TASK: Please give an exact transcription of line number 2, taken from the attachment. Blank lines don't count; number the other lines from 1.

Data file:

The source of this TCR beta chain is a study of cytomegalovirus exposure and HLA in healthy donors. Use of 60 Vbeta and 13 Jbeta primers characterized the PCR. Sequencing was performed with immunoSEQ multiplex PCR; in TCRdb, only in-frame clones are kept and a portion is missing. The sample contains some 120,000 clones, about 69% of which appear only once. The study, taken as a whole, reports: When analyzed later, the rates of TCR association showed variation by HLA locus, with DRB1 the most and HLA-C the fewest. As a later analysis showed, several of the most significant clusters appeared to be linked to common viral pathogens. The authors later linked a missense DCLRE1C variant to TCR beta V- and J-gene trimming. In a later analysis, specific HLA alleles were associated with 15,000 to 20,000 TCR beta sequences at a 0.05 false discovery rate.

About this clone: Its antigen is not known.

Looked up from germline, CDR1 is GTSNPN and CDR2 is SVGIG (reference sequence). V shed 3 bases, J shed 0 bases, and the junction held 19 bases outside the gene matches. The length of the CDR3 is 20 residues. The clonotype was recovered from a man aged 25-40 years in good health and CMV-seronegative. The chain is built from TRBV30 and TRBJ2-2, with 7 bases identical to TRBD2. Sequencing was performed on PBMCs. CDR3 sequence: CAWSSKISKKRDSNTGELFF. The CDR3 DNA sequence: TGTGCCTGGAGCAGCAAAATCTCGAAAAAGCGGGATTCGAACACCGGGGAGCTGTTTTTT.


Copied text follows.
About this clone: Its antigen is not known.